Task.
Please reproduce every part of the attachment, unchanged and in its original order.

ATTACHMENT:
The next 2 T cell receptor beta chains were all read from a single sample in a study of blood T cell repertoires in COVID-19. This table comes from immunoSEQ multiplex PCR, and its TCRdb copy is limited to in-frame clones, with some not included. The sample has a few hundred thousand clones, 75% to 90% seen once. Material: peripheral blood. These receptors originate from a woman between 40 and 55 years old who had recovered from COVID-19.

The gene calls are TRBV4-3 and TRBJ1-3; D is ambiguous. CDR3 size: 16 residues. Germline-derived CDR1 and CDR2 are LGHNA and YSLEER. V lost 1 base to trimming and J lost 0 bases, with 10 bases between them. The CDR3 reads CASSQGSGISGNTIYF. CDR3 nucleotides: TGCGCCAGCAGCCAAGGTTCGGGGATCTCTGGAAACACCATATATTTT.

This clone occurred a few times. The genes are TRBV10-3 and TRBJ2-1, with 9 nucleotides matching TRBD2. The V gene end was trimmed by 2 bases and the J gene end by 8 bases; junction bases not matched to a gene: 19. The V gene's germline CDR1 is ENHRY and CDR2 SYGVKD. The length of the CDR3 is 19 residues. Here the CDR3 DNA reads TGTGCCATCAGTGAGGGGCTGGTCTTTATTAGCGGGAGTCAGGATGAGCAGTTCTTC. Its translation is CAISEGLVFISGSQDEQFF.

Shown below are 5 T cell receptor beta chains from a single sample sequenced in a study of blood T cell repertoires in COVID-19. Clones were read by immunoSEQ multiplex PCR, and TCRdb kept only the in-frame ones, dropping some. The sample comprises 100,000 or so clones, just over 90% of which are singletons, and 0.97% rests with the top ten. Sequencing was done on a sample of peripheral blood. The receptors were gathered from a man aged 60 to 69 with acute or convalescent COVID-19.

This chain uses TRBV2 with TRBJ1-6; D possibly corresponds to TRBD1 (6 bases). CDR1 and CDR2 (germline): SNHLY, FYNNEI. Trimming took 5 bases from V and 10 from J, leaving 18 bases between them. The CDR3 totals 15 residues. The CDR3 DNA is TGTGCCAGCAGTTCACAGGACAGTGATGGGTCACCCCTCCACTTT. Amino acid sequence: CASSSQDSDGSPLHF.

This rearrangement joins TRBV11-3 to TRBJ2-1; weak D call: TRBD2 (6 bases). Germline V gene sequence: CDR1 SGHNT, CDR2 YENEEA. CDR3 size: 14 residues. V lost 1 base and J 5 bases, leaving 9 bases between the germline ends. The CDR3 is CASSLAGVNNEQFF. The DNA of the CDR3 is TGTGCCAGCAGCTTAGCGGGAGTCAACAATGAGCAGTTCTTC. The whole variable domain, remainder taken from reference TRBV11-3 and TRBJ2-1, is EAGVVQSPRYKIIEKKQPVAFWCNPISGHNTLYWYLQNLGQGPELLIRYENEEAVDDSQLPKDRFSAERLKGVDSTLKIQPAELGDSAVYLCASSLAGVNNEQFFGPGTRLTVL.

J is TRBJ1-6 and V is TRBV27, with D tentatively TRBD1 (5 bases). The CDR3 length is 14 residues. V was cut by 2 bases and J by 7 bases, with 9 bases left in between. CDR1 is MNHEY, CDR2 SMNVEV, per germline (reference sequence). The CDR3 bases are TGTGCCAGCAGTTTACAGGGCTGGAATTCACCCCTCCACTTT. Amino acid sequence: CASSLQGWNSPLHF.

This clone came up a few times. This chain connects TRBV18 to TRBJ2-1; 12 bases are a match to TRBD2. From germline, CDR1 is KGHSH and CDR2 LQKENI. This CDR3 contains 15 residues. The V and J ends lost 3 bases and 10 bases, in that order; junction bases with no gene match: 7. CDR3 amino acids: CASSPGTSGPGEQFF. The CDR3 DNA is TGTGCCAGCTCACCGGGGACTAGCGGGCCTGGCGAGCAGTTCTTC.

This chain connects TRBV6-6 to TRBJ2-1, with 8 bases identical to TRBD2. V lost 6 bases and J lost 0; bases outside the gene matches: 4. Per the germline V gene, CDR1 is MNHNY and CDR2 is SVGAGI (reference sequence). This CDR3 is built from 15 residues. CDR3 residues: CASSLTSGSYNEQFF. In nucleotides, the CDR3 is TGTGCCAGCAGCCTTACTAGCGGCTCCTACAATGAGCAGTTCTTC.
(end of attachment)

The next 2 T cell receptor beta chains were all read from a single sample in a study of blood T cell repertoires in COVID-19. This table comes from immunoSEQ multiplex PCR, and its TCRdb copy is limited to in-frame clones, with some not included. The sample has a few hundred thousand clones, 75% to 90% seen once. Material: peripheral blood. These receptors originate from a woman between 40 and 55 years old who had recovered from COVID-19.

The gene calls are TRBV4-3 and TRBJ1-3; D is ambiguous. CDR3 size: 16 residues. Germline-derived CDR1 and CDR2 are LGHNA and YSLEER. V lost 1 base to trimming and J lost 0 bases, with 10 bases between them. The CDR3 reads CASSQGSGISGNTIYF. CDR3 nucleotides: TGCGCCAGCAGCCAAGGTTCGGGGATCTCTGGAAACACCATATATTTT.

This clone occurred a few times. The genes are TRBV10-3 and TRBJ2-1, with 9 nucleotides matching TRBD2. The V gene end was trimmed by 2 bases and the J gene end by 8 bases; junction bases not matched to a gene: 19. The V gene's germline CDR1 is ENHRY and CDR2 SYGVKD. The length of the CDR3 is 19 residues. Here the CDR3 DNA reads TGTGCCATCAGTGAGGGGCTGGTCTTTATTAGCGGGAGTCAGGATGAGCAGTTCTTC. Its translation is CAISEGLVFISGSQDEQFF.

Shown below are 5 T cell receptor beta chains from a single sample sequenced in a study of blood T cell repertoires in COVID-19. Clones were read by immunoSEQ multiplex PCR, and TCRdb kept only the in-frame ones, dropping some. The sample comprises 100,000 or so clones, just over 90% of which are singletons, and 0.97% rests with the top ten. Sequencing was done on a sample of peripheral blood. The receptors were gathered from a man aged 60 to 69 with acute or convalescent COVID-19.

This chain uses TRBV2 with TRBJ1-6; D possibly corresponds to TRBD1 (6 bases). CDR1 and CDR2 (germline): SNHLY, FYNNEI. Trimming took 5 bases from V and 10 from J, leaving 18 bases between them. The CDR3 totals 15 residues. The CDR3 DNA is TGTGCCAGCAGTTCACAGGACAGTGATGGGTCACCCCTCCACTTT. Amino acid sequence: CASSSQDSDGSPLHF.

This rearrangement joins TRBV11-3 to TRBJ2-1; weak D call: TRBD2 (6 bases). Germline V gene sequence: CDR1 SGHNT, CDR2 YENEEA. CDR3 size: 14 residues. V lost 1 base and J 5 bases, leaving 9 bases between the germline ends. The CDR3 is CASSLAGVNNEQFF. The DNA of the CDR3 is TGTGCCAGCAGCTTAGCGGGAGTCAACAATGAGCAGTTCTTC. The whole variable domain, remainder taken from reference TRBV11-3 and TRBJ2-1, is EAGVVQSPRYKIIEKKQPVAFWCNPISGHNTLYWYLQNLGQGPELLIRYENEEAVDDSQLPKDRFSAERLKGVDSTLKIQPAELGDSAVYLCASSLAGVNNEQFFGPGTRLTVL.

J is TRBJ1-6 and V is TRBV27, with D tentatively TRBD1 (5 bases). The CDR3 length is 14 residues. V was cut by 2 bases and J by 7 bases, with 9 bases left in between. CDR1 is MNHEY, CDR2 SMNVEV, per germline (reference sequence). The CDR3 bases are TGTGCCAGCAGTTTACAGGGCTGGAATTCACCCCTCCACTTT. Amino acid sequence: CASSLQGWNSPLHF.

This clone came up a few times. This chain connects TRBV18 to TRBJ2-1; 12 bases are a match to TRBD2. From germline, CDR1 is KGHSH and CDR2 LQKENI. This CDR3 contains 15 residues. The V and J ends lost 3 bases and 10 bases, in that order; junction bases with no gene match: 7. CDR3 amino acids: CASSPGTSGPGEQFF. The CDR3 DNA is TGTGCCAGCTCACCGGGGACTAGCGGGCCTGGCGAGCAGTTCTTC.

This chain connects TRBV6-6 to TRBJ2-1, with 8 bases identical to TRBD2. V lost 6 bases and J lost 0; bases outside the gene matches: 4. Per the germline V gene, CDR1 is MNHNY and CDR2 is SVGAGI (reference sequence). This CDR3 is built from 15 residues. CDR3 residues: CASSLTSGSYNEQFF. In nucleotides, the CDR3 is TGTGCCAGCAGCCTTACTAGCGGCTCCTACAATGAGCAGTTCTTC.